Use of graphs in document processing is not new. There have been many papers published which employ graph-based models for a wide range of problems. Liang et al. [26] introduced a hierarchical tree-like structure for document parsing. Work presented by Wang [27] gained a lot of popularity and was used by many researchers afterward. Hu et al. [28] introduced a very comprehensive graph model involving a Directed Acyclic Graph (DAG) with detailed definitions of various elements of a table. Recently, E. Koci et al. [29] presented an approach where they encoded information in the form of a graph. Afterward, they used a newly-proposed rule-based remove and conquer algorithm. Bunke et al. [30] provides a detailed analysis of different graph-based techniques employed in the context of document analysis. These methods are too detailed and make strong assumptions about the structure which contradicts with the philosophy of deep learning. Even though we are not the first ones to use graphs for document processing, to the best of our knowledge, we are the first ones to apply graph neural networks to our problem. We have done our experiments on the table parsing problem, however, this new problem definition applies to all sorts of problems in structural analysis. There are two advantages to our approach. For one, it is more generic and natural since it doesn’t make any strong assumptions about the structure and it is close to how humans interpret tables, i.e. by matching data cells to their headers. Secondly, it allows us to exploit graph neural networks towards which there has been a lot of push lately.

In particular, we make the following contributions in this paper:

  1. Formulate table parsing problem as a graph problem which is compatible with graph neural networks

  2. Design a novel differentiable architecture which reaps the benefits of both convolutional neural networks for image feature extraction and graph neural networks for efficient interaction between the vertices

  3. Introduce a novel Monte Carlo based technique to reduce memory requirements of training

  4. Fill the gap of large scale dataset by introducing a synthetic dataset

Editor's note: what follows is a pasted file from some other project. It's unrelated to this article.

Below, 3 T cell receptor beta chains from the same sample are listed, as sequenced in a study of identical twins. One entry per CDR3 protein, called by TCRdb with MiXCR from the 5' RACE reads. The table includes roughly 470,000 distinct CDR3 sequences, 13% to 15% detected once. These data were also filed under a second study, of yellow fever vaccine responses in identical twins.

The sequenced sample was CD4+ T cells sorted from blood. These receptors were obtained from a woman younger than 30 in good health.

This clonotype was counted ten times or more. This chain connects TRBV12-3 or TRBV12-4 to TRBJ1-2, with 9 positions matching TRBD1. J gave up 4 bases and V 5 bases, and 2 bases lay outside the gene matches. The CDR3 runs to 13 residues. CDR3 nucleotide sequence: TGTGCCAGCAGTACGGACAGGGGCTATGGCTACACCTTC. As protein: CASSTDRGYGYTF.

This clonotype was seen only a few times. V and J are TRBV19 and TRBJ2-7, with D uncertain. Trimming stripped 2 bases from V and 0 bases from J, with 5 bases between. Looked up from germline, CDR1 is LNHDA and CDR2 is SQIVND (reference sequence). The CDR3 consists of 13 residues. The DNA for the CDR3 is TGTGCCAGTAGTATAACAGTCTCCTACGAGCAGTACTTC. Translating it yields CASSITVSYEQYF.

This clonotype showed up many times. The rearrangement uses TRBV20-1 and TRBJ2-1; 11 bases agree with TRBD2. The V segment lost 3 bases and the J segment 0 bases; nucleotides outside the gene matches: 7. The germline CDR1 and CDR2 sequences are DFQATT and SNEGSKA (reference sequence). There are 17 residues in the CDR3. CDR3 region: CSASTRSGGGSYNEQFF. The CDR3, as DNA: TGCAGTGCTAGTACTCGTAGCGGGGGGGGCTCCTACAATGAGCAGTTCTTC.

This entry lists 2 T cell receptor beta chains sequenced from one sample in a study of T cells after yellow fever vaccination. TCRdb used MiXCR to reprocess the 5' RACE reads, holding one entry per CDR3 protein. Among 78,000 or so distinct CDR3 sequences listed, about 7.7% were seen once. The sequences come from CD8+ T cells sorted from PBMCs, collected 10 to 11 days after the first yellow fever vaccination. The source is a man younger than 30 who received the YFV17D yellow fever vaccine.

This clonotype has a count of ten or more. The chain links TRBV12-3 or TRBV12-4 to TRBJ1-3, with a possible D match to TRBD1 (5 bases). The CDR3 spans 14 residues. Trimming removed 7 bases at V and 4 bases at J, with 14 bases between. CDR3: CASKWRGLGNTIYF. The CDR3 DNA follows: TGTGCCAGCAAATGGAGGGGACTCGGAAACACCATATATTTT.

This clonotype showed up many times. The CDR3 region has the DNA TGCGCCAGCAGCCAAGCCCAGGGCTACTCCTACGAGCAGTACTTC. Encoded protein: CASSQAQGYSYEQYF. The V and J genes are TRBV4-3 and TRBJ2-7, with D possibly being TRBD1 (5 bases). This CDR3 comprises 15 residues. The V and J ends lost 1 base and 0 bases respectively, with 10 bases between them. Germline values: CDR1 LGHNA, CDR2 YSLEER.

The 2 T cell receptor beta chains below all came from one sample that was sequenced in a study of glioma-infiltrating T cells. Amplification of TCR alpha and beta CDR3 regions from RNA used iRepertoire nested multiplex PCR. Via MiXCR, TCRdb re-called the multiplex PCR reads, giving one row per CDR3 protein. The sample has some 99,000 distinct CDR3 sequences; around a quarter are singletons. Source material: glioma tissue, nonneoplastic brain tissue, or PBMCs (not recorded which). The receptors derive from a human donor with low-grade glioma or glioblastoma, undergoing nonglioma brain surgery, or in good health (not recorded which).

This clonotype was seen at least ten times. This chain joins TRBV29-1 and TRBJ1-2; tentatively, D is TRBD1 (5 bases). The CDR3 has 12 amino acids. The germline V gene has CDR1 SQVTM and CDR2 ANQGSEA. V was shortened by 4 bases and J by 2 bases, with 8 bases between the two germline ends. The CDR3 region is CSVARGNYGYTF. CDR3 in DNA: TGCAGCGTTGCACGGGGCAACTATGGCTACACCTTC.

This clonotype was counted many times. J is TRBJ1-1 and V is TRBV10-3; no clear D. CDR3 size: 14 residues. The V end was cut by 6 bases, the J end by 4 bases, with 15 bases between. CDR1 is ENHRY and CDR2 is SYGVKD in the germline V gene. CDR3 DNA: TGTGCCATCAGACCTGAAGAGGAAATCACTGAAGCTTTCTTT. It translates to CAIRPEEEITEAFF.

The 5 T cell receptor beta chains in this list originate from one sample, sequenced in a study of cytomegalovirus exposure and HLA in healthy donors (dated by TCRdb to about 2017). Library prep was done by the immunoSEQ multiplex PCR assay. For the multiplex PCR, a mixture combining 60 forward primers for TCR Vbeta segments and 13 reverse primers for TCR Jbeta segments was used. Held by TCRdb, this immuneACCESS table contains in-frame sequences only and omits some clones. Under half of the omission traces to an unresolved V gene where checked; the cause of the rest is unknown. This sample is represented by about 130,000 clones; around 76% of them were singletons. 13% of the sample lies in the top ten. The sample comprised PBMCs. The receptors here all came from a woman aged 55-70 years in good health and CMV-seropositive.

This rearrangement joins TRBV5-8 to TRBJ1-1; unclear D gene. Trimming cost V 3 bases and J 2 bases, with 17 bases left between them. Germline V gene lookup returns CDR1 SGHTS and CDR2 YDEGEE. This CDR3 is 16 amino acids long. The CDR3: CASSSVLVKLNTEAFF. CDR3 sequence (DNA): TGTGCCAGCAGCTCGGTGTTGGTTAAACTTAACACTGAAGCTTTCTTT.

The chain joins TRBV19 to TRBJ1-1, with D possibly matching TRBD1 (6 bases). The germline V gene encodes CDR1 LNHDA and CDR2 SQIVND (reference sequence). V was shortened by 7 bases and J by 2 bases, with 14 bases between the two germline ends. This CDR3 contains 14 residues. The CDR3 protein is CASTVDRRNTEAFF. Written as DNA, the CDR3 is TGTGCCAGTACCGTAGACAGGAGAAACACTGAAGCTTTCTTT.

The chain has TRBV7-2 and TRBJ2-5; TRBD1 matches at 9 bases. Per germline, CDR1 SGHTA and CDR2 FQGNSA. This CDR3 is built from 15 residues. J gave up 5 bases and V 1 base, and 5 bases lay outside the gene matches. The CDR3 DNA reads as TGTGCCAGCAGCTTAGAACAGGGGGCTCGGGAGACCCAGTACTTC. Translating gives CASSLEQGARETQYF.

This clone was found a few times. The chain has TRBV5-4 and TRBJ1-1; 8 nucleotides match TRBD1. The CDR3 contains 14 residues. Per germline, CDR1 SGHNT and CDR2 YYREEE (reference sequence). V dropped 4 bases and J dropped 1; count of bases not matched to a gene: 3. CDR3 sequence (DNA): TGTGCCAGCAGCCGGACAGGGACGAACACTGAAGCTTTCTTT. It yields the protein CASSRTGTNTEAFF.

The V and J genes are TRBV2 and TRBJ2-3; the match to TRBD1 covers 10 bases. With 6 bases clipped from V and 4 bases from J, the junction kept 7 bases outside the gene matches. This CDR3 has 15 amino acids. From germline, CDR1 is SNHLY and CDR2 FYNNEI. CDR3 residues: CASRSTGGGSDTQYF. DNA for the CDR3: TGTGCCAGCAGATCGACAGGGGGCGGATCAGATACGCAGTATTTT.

5. Run tests with two state-of-the-art graph based methods and emperically show that they perform better than a baseline network

Ii Dataset

There are a few datasets including UW3, UNLV [31] and 2013 table competition dataset [32], published by the research community. However, the size of all of these datasets is limited. It risks overfitting in deep neural networks and hence, poor generalization. Many people have tried techniques such as transfer learning but these techniques cannot completely offset the utility of a large scale dataset.

We present a large synthetically generated dataset of 0.5M tables divided into four categories, which are visualized in Figure 1. To generate the dataset, we have employed Firefox and Selenium to render synthetically generated HTML. The dataset is loosely inspired by UNLV. The text is also randomly picked from the UNLV dataset. We note that synthetic dataset generation is not new and similar work [2] has also been done before.

Even though it will be hard to generalize algorithms from our dataset to the real world, the dataset provides a standard benchmark for studying different algorithms until a large scale real-world dataset arrives. The images are divided into test, train and validation splits. We have also published our code to produce further data if required.

Iii The graph model

Considering the problem of table parsing, the ground truth is defined as three graphs wherein every word is a vertex. There are three adjacency matrices representing each of the graphs, namely cell-, row-, and column-sharing matrices. So if two vertices share a row i.e. both words belong to the same row, these vertices are taken to be adjacent to each other. Likewise for cell and column sharing.